Forecast Bar is the next best thing to having Dark Sky on your Mac

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Forecast Bar brings loads of weather data your Mac's menu bar.
Photo: Forecast Bar

Forecast Bar brings all the features you love about awesome weather app Dark Sky to a Mac app. Not only does it look similar to Dark Sky, but it’s powered by the same Forecast API, which means you’re getting the same accurate weather predictions.

Forecast Bar also works the way you want it to. Keep it in the menu bar or let it sit in your Dock. Enable certain notifications and display a three-day, five-day or seven-day forecast — up to you. With its detailed weather and range of customization options, it should very quickly take your Mac by storm.

Whether you keep Forecast Bar in your menu bar or in the Dock, it’s clear the app was meant to be in your menu bar. It works just fine as a Dock app, but the window is still tall and slender as if it’s supposed to be dangling from the top of your screen. Don’t let the small footprint fool you, though, Forecast Bar is packed with important weather data.

At the top, your standard information about current conditions is prominent, as it is in most weather apps. At a glance you can see the current temperature, high and low for the day, and a description of the current weather. This is also where you add or switch locations, view a radar map or get details for severe weather alerts. The accuracy of the Forecast API seems to vary based on your location, but when you’re in one of its better locations, it’s hard to find something more reliable.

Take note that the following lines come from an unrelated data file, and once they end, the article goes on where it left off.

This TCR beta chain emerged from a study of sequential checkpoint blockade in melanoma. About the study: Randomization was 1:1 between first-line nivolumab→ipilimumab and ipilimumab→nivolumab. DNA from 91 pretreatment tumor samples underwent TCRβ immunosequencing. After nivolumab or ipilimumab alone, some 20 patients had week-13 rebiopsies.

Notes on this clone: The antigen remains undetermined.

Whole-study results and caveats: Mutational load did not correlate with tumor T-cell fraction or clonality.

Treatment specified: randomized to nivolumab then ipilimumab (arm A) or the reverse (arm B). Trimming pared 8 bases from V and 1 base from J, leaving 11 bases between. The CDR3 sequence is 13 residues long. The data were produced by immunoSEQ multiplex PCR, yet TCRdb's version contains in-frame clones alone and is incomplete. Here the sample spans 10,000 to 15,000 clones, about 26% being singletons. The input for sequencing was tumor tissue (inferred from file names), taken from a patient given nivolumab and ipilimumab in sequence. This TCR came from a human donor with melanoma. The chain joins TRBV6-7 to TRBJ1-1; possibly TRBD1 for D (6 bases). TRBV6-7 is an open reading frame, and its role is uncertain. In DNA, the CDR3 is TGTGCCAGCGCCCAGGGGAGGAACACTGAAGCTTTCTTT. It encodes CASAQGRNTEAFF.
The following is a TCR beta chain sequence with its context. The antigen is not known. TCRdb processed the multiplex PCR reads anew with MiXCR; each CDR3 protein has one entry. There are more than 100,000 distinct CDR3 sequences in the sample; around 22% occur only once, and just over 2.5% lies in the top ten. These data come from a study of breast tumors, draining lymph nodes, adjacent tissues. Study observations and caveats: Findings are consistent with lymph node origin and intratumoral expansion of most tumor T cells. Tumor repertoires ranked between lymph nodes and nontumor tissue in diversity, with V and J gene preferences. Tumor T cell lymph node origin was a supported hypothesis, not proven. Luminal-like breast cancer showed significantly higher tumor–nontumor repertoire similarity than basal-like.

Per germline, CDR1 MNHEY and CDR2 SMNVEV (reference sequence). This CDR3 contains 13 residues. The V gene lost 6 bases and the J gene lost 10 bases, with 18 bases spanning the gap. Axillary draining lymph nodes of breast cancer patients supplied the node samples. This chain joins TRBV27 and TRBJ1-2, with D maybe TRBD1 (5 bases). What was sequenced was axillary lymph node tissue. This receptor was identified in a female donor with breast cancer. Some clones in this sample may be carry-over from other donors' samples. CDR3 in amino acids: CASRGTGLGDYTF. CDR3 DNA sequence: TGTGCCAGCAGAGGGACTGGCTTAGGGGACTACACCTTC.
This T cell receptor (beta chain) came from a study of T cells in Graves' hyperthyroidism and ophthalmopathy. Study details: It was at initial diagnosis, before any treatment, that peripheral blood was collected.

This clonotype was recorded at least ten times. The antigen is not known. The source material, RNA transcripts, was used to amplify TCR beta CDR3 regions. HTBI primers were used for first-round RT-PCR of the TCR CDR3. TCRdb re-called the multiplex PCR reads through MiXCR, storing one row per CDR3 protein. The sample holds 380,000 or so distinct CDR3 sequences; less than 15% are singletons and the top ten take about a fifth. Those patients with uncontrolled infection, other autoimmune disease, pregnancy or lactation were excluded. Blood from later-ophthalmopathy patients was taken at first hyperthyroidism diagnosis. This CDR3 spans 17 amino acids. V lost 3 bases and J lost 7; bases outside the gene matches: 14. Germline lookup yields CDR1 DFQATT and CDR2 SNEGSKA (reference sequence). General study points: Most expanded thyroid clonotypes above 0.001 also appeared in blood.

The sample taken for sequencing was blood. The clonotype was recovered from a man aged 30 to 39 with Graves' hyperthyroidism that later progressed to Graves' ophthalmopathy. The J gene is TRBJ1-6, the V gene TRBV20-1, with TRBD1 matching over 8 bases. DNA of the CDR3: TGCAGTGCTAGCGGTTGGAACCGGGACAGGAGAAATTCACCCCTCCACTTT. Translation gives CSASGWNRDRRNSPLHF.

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Customize Forecast Bar to your liking.
Photo: Forecast Bar

Underneath that is where the similarities to Dark Sky really become apparent. By default, a chart will show your eight-hour forecast. However, if rain is on the way within the next hour, this chart will switch to a detailed view of looming precipitation. Below that is the extended forecast, which you can customize the length of in the app’s preferences.

Additionally, you can click any part of the app — whether it’s current conditions, the hourly chart or the extended forecast — to get more advanced details. These include wind, humidity and UV index, all cleverly organized in pop-up charts alongside the anticipated precipitation amounts. At the very bottom is Time Machine, which lets you pick any date over the past 70 years and see the weather on that day.

The Mac App Store has been pretty void of any decent weather apps for several years and it’s nice to see a solid entry make it through Apple’s gates. Carrot Weather, which is also powered by the Forecast API, debuted on the Mac recently as well and remains one of my absolute favorite picks.

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Forecast Bar uses Forecast.io’s radar.
Photo: Forecast Bar

Meanwhile, Dark Sky has garnered a pretty loyal fanbase on iOS. It features comprehensive forecasts, a pretty decent design and its famous down-to-the-minute weather predictions. Its developers haven’t gotten around to releasing a dedicated Mac app, but they do serve up the Forecast.io website and Forecast API for other developers to take advantage of instead.

Forecast Bar costs $5.99 in the Mac App Store, which is less expensive than Carrot Weather, but it comes with some very odd in-app purchases. The app will refresh data every hour, but if you want more up-to-date reports, you’ll have to get them with a purchase. 10-minute updates cost you a one-time fee of — wait for it — $29.99. I can’t see why anyone would pay for that, but the good news is you don’t have to.

Overall, Forecast Bar is a reputable new weather app for the Mac. For six bucks, it’s one you should consider adding to your menu bar.